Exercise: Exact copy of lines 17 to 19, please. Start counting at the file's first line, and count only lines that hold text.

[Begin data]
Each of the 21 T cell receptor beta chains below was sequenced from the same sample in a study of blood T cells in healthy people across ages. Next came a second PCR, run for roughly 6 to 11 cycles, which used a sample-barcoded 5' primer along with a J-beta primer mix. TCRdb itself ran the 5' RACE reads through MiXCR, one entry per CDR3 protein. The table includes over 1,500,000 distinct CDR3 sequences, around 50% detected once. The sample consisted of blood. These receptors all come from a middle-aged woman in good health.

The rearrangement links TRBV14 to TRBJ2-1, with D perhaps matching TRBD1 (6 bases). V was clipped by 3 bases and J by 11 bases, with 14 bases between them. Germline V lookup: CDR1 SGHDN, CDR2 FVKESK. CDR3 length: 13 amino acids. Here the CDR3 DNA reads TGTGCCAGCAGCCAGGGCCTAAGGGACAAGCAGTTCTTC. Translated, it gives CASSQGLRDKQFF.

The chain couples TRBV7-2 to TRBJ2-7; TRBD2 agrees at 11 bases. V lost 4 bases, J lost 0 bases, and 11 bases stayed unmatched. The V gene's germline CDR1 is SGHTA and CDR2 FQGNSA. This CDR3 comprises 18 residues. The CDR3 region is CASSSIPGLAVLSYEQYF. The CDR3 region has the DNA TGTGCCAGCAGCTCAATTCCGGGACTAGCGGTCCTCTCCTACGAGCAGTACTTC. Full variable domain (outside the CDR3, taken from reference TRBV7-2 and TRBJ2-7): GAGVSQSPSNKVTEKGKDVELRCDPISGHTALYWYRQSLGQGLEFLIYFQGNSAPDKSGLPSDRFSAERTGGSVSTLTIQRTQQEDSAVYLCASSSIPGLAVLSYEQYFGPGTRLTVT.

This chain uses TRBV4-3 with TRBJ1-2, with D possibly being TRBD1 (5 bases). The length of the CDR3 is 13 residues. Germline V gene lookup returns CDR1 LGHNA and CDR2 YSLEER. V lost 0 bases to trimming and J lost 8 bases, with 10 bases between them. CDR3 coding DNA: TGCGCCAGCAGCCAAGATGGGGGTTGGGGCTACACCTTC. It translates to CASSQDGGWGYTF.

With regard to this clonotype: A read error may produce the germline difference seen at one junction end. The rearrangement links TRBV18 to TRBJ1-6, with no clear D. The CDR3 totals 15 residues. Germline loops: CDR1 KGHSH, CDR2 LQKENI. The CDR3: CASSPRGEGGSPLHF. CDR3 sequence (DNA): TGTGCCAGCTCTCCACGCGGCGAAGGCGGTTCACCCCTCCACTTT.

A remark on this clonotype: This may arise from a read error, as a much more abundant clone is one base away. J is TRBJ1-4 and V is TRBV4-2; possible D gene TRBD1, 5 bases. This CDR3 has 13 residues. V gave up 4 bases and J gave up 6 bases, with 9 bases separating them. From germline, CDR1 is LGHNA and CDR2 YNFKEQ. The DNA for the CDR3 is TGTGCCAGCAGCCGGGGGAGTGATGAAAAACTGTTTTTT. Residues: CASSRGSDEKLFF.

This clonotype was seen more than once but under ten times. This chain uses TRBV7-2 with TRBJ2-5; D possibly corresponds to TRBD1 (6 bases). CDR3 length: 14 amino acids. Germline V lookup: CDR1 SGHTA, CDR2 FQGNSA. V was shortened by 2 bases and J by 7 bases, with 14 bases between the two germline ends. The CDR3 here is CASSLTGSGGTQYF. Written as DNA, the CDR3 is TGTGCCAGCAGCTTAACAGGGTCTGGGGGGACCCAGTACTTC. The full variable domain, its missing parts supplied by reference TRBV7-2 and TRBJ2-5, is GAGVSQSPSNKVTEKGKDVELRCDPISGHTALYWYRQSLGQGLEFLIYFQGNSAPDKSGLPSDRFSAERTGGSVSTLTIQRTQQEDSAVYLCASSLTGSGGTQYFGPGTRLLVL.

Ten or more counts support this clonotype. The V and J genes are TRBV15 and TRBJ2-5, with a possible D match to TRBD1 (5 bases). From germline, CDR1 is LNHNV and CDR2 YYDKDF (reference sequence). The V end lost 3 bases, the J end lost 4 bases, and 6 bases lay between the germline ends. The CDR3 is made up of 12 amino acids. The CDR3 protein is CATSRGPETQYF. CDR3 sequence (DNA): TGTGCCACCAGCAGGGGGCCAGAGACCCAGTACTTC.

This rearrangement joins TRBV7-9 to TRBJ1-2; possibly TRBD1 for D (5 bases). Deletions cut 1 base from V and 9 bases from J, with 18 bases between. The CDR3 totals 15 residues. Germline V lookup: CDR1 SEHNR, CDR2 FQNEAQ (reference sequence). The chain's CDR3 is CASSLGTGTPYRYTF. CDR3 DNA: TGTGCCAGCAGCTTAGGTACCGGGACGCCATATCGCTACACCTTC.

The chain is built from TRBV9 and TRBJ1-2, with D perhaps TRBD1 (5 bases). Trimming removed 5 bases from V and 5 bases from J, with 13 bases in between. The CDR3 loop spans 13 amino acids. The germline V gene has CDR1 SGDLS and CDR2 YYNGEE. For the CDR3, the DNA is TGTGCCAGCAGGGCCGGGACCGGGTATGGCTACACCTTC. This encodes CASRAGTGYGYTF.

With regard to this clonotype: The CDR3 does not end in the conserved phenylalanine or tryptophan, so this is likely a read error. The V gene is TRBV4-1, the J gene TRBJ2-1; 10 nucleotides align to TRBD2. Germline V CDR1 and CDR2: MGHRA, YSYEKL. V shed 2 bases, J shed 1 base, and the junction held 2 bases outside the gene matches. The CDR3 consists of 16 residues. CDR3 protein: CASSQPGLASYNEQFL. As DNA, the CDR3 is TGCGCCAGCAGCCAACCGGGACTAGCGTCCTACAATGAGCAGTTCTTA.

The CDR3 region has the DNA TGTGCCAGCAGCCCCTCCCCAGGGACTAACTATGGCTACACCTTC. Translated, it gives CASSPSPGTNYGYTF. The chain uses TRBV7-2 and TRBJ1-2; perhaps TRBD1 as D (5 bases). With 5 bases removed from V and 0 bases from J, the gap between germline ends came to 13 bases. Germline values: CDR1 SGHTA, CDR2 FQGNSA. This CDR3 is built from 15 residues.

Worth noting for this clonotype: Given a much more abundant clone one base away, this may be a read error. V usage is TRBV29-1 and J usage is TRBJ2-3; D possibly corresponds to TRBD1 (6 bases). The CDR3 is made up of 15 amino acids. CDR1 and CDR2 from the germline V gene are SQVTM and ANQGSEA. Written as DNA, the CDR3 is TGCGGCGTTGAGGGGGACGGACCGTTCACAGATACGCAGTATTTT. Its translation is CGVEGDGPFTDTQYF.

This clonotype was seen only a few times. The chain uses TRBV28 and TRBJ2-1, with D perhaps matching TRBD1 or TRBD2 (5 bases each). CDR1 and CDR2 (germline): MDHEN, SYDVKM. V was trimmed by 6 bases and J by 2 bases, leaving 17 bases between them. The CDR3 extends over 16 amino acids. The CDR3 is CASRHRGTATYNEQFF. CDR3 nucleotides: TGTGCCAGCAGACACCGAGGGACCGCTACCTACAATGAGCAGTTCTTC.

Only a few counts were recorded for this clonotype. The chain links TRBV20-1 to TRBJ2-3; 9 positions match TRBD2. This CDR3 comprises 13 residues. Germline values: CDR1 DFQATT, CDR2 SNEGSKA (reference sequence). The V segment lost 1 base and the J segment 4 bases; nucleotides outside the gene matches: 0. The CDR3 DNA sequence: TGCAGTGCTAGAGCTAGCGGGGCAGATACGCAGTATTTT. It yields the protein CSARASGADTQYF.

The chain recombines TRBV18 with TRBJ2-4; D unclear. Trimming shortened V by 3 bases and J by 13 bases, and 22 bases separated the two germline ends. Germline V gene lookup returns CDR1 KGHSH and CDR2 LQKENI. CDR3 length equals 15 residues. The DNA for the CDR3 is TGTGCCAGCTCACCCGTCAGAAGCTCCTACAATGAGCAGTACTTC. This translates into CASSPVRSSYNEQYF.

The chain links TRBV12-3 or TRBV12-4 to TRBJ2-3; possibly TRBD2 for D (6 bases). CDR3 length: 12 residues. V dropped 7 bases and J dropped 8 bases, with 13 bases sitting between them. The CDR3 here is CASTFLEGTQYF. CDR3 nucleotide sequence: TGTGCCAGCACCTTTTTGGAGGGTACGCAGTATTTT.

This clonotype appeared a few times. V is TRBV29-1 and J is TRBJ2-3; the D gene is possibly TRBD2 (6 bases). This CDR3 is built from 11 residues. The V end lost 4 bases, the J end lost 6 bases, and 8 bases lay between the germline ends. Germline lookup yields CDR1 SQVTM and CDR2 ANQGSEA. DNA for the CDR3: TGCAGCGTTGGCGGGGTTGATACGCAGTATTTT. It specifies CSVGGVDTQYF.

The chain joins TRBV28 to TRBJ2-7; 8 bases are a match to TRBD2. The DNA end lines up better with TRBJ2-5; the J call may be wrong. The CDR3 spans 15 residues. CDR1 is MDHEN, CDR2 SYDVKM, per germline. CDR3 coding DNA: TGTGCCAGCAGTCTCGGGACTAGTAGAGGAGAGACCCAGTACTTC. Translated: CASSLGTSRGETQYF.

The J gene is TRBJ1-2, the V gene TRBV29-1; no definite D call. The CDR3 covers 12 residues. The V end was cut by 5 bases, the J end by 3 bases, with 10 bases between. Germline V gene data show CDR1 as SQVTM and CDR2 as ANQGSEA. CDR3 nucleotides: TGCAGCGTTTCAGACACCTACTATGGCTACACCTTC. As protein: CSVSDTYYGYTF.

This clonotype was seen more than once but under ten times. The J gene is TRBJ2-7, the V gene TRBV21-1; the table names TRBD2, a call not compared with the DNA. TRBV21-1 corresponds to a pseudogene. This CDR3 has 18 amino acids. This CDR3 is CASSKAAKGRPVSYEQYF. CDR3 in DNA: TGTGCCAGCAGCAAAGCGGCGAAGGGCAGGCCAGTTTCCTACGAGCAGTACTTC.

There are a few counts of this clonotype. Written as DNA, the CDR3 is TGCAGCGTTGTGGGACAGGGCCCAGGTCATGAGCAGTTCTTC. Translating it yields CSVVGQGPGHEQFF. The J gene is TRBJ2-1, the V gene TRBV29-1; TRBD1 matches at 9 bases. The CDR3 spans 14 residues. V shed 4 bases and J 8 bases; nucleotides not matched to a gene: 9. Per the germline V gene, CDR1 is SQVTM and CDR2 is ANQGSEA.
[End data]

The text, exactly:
The chain links TRBV12-3 or TRBV12-4 to TRBJ2-3; possibly TRBD2 for D (6 bases). CDR3 length: 12 residues. V dropped 7 bases and J dropped 8 bases, with 13 bases sitting between them. The CDR3 here is CASTFLEGTQYF. CDR3 nucleotide sequence: TGTGCCAGCACCTTTTTGGAGGGTACGCAGTATTTT.

This clonotype appeared a few times. V is TRBV29-1 and J is TRBJ2-3; the D gene is possibly TRBD2 (6 bases). This CDR3 is built from 11 residues. The V end lost 4 bases, the J end lost 6 bases, and 8 bases lay between the germline ends. Germline lookup yields CDR1 SQVTM and CDR2 ANQGSEA. DNA for the CDR3: TGCAGCGTTGGCGGGGTTGATACGCAGTATTTT. It specifies CSVGGVDTQYF.

The chain joins TRBV28 to TRBJ2-7; 8 bases are a match to TRBD2. The DNA end lines up better with TRBJ2-5; the J call may be wrong. The CDR3 spans 15 residues. CDR1 is MDHEN, CDR2 SYDVKM, per germline. CDR3 coding DNA: TGTGCCAGCAGTCTCGGGACTAGTAGAGGAGAGACCCAGTACTTC. Translated: CASSLGTSRGETQYF.